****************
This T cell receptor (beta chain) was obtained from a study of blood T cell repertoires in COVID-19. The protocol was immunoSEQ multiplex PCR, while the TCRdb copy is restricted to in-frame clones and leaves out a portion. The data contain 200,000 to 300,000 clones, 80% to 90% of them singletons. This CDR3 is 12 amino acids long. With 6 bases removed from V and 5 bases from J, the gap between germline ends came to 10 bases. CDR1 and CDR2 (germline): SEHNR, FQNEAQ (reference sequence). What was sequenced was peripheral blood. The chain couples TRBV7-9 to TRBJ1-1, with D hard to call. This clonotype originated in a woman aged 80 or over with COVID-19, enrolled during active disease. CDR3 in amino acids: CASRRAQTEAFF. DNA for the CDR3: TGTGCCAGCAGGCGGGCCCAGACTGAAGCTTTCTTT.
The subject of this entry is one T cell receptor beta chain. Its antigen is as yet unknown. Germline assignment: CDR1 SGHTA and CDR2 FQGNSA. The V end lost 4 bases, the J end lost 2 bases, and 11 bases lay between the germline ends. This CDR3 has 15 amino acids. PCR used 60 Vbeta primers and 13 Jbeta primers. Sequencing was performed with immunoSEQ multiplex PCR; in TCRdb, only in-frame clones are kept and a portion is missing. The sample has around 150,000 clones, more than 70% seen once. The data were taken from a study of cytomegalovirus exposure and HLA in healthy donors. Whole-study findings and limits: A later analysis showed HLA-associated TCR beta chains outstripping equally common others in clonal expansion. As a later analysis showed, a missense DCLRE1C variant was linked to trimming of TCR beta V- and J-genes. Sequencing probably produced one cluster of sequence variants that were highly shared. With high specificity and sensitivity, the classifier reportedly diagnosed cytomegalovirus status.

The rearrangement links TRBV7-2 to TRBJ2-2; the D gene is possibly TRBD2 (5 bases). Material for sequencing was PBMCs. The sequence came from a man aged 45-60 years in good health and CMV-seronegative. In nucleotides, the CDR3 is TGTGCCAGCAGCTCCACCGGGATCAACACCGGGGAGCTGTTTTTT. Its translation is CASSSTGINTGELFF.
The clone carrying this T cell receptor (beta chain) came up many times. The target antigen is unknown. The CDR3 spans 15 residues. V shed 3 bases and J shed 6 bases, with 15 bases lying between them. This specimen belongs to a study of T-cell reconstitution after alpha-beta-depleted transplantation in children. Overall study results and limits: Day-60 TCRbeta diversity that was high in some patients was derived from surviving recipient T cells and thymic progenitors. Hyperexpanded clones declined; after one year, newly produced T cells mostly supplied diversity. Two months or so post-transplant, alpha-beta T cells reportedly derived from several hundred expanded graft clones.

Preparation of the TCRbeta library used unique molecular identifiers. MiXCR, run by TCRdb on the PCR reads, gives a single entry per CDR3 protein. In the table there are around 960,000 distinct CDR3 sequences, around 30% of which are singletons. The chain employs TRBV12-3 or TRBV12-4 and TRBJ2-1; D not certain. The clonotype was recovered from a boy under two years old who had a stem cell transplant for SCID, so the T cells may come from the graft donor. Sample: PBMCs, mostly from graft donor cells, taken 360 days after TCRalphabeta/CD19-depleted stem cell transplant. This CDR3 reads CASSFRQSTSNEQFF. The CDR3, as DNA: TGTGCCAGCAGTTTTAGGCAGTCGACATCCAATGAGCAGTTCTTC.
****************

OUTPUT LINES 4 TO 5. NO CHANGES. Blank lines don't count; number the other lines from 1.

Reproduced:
The clone carrying this T cell receptor (beta chain) came up many times. The target antigen is unknown. The CDR3 spans 15 residues. V shed 3 bases and J shed 6 bases, with 15 bases lying between them. This specimen belongs to a study of T-cell reconstitution after alpha-beta-depleted transplantation in children. Overall study results and limits: Day-60 TCRbeta diversity that was high in some patients was derived from surviving recipient T cells and thymic progenitors. Hyperexpanded clones declined; after one year, newly produced T cells mostly supplied diversity. Two months or so post-transplant, alpha-beta T cells reportedly derived from several hundred expanded graft clones.

Preparation of the TCRbeta library used unique molecular identifiers. MiXCR, run by TCRdb on the PCR reads, gives a single entry per CDR3 protein. In the table there are around 960,000 distinct CDR3 sequences, around 30% of which are singletons. The chain employs TRBV12-3 or TRBV12-4 and TRBJ2-1; D not certain. The clonotype was recovered from a boy under two years old who had a stem cell transplant for SCID, so the T cells may come from the graft donor. Sample: PBMCs, mostly from graft donor cells, taken 360 days after TCRalphabeta/CD19-depleted stem cell transplant. This CDR3 reads CASSFRQSTSNEQFF. The CDR3, as DNA: TGTGCCAGCAGTTTTAGGCAGTCGACATCCAATGAGCAGTTCTTC.